Douglas Quenqua
Mar 4, 2016

Meet the little-known CMO atop a global confectionary giant

Irish transplant Orla Mitchell is quietly driving innovation for brands like Doublemint and Skittles at Wrigley.

Orla Mitchell
Orla Mitchell

If you Google "Wrigley CMO," you will scroll through many pages of results before finding any mention of Orla Mitchell. Which is weird, because Mitchell has been CMO of Wrigley—overseeing blockbuster brands such as Extra, Orbit, Doublemint, Skittles and Starburst—for more than two years now.

"I am known to be relatively low profile," she says. "I’ve been focusing on the change here." (Also adding to the confusion: Wrigley announced in 2013 that it was eliminating its North American CMO position—news that many took to mean the company would have no CMO at all. Not a huge stretch considering Wrigley was a US company until 2008, when Mars, Inc. acquired it for $23 billion.)

The "change," of course, is the tectonic shift in the global gum business, which Wrigley dominates with brands like Doublemint and Extra. Chewing gum sales have been declining in the US for years, dropping 15 percent between 2009 and 2014 before "showing new life" in 2015, according to consultancy Euromonitor. Blame competition from stronger mints that leave no waste and a proliferation of flavors that alienated consumers.

Meanwhile, gum is starting to catch on in Brazil and China, where sales are expected to increase 6 percent every year for the next five years.

Mitchell, an Irish native now living in Chicago, is no stranger to the confections business. She previously served as European marketing director for Mars’ confectionery portfolio, overseeing brands like Skittles and Starburst (now housed under Wrigley). Before joining Mars in 2001, she spent seven years at Nestle.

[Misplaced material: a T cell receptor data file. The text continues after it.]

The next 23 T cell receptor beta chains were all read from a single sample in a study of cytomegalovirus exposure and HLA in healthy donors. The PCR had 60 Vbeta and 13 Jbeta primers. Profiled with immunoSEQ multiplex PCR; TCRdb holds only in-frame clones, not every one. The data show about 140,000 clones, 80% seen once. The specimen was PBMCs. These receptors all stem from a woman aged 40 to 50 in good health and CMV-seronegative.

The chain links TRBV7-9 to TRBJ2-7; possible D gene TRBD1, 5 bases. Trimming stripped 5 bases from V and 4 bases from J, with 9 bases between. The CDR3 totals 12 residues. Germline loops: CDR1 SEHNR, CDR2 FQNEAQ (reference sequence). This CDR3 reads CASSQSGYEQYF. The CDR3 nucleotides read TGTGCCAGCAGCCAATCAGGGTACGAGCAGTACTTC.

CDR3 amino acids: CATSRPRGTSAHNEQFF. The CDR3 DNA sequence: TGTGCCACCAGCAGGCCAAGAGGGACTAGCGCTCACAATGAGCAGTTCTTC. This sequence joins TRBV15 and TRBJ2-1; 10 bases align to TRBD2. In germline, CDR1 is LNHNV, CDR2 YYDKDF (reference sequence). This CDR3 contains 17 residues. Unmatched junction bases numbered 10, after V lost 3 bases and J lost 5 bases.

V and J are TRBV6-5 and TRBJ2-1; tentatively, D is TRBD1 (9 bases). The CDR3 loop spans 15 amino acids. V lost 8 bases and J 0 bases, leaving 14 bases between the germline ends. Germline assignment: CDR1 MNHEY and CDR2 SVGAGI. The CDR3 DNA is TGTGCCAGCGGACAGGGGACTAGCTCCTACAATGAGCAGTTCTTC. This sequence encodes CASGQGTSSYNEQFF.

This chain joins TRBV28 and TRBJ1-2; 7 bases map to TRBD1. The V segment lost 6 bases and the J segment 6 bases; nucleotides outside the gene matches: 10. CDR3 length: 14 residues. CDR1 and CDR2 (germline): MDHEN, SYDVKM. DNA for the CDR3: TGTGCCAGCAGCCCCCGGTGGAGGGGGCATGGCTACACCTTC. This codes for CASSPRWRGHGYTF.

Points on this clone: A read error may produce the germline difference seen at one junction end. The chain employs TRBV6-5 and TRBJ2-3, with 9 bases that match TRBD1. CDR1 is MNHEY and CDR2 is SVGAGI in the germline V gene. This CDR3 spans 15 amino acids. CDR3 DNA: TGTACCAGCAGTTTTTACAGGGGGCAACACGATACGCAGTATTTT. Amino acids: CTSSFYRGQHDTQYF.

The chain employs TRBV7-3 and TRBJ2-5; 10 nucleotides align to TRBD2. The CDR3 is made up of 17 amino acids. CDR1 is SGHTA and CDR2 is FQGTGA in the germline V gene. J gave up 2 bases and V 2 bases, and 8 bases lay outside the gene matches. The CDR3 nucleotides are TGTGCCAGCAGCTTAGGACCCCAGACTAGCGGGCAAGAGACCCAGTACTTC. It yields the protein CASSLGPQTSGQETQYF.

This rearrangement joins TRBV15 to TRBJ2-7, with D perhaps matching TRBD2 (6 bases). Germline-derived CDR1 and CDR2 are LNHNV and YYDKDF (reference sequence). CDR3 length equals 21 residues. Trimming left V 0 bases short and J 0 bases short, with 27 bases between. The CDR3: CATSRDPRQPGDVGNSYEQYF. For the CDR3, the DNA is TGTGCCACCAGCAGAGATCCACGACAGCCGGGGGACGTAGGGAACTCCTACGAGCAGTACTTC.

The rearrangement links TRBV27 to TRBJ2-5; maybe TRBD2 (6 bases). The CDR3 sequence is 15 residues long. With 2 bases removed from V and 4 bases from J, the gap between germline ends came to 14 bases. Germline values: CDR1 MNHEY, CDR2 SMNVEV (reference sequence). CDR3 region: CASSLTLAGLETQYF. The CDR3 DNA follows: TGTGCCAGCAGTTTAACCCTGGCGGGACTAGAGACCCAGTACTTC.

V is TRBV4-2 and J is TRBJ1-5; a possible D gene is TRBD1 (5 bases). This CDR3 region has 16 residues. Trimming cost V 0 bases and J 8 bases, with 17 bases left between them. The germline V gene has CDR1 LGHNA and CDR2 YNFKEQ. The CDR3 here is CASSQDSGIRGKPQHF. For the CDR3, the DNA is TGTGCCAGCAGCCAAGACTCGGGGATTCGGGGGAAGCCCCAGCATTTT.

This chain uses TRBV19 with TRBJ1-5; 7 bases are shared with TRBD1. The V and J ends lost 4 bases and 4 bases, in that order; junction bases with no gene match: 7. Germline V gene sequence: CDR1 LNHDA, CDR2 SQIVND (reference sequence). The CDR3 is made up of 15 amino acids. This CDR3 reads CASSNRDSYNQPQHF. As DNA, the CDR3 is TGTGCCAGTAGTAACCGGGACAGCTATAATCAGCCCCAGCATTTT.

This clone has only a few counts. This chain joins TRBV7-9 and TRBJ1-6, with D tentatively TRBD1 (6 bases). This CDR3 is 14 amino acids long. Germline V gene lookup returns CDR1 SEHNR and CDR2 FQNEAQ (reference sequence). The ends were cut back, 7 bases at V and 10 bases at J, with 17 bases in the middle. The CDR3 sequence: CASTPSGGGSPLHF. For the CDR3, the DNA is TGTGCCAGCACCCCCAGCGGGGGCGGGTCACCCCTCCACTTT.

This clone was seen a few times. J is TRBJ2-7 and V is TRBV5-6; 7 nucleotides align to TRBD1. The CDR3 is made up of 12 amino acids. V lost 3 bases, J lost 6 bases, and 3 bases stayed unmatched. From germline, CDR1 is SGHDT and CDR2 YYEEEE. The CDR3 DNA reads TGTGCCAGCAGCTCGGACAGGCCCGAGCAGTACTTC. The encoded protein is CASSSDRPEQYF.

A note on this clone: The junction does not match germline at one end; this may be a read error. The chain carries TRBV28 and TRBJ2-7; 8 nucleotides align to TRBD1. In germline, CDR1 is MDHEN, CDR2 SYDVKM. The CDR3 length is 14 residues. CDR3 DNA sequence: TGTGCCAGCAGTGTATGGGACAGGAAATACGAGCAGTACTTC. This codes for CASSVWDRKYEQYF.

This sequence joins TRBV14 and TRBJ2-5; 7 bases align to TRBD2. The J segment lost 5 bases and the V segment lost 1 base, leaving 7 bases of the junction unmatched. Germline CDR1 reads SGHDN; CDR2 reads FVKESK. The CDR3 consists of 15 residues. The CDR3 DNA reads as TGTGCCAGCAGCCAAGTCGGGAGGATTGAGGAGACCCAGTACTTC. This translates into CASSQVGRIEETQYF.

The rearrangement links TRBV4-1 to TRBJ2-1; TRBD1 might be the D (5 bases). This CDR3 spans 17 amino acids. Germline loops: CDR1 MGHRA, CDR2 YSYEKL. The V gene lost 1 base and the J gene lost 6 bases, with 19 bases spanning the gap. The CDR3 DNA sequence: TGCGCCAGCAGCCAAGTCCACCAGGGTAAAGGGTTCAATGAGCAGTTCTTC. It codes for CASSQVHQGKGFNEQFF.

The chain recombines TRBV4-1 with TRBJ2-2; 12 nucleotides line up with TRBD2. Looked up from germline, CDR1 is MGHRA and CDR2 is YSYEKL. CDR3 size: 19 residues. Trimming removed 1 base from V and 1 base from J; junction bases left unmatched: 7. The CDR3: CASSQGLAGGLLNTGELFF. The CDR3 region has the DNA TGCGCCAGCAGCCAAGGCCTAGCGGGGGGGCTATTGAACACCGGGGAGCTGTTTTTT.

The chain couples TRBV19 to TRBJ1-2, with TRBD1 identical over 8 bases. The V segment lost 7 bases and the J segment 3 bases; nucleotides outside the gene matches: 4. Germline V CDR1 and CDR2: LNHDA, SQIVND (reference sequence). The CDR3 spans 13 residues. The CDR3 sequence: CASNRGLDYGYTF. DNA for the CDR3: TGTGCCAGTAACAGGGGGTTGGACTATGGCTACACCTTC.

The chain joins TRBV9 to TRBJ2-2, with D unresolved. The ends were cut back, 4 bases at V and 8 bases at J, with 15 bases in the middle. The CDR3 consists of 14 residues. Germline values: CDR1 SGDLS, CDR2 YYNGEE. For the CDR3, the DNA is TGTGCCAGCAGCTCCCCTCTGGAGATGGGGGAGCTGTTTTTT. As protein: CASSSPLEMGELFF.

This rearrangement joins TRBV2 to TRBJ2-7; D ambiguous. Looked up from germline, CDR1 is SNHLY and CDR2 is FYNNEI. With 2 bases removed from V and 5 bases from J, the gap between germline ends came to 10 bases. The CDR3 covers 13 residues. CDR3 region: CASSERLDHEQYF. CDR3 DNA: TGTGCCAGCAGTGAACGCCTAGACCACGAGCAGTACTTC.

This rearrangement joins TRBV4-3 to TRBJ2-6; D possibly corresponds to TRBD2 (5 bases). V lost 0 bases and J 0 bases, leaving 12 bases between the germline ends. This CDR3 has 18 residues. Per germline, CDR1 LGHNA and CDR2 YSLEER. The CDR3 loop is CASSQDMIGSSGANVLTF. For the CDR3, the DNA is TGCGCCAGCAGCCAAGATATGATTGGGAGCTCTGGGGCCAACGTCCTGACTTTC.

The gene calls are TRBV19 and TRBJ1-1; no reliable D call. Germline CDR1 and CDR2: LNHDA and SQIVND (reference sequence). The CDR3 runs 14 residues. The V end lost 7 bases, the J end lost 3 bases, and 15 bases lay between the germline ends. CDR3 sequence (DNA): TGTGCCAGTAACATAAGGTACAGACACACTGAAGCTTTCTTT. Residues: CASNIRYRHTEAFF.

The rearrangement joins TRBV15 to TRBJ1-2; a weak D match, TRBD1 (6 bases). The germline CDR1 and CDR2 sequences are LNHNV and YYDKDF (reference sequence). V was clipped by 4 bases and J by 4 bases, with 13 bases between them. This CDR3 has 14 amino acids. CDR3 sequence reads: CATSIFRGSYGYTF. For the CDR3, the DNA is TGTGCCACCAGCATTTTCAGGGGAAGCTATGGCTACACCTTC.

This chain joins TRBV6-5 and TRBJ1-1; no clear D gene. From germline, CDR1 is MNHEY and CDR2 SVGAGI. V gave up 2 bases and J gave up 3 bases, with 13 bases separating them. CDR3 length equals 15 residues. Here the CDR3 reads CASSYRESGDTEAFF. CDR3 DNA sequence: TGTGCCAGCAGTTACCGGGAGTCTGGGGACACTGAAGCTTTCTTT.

Like her boss, Mars CMO Bruce McColl, Mitchell is a true believer in long-term agency relationships and evidence-based marketing. And these days, she is far more interested in telling good stories with Wrigley’s ads than trying to persuade consumers with product benefits.

The allure of American baseball continues to elude her.

Gum sales have been falling in the US for years. What was the industry doing wrong?

I think consumers stopped noticing us because we became too rational and quite product-centric. People buy gum for various reasons. They buy it for freshening, they buy it for fun. We had kind of lost a lot of that emphasis and had become very serious. I think we'd lost our way creatively. I'm really trying to shift the focus back now to brand centricity.

The other big factor was we had lost focus in our innovation. We'd become very "spray and pray" – throw a flavor out there and see where it goes. But that really cluttered the category, and was eating up valuable space at point of purchase. We took our attention away from the core flavors and the core execution that people love and remembered. So people stopped noticing us, and they forgot about gum.

What would you say was the best innovation in the category in the last 10 years?

Making the blockbuster flavors like peppermint and spearmint available in bottles or a larger format so that people can have gum with them. Because when people have gum with them or near them, people consume gum. When people don't have gum, they forget about gum. So having the gum bottles available in offices or that fit into a cup in a car has been hugely transformational, particularly for the European and the Chinese business.

Similarly, upsizing packs in the US, so you can have more sticks of gum on you, has been quite successful. So rather than new flavors, it's about taking your best flavors and making sure that you're available in all channels for all occasions.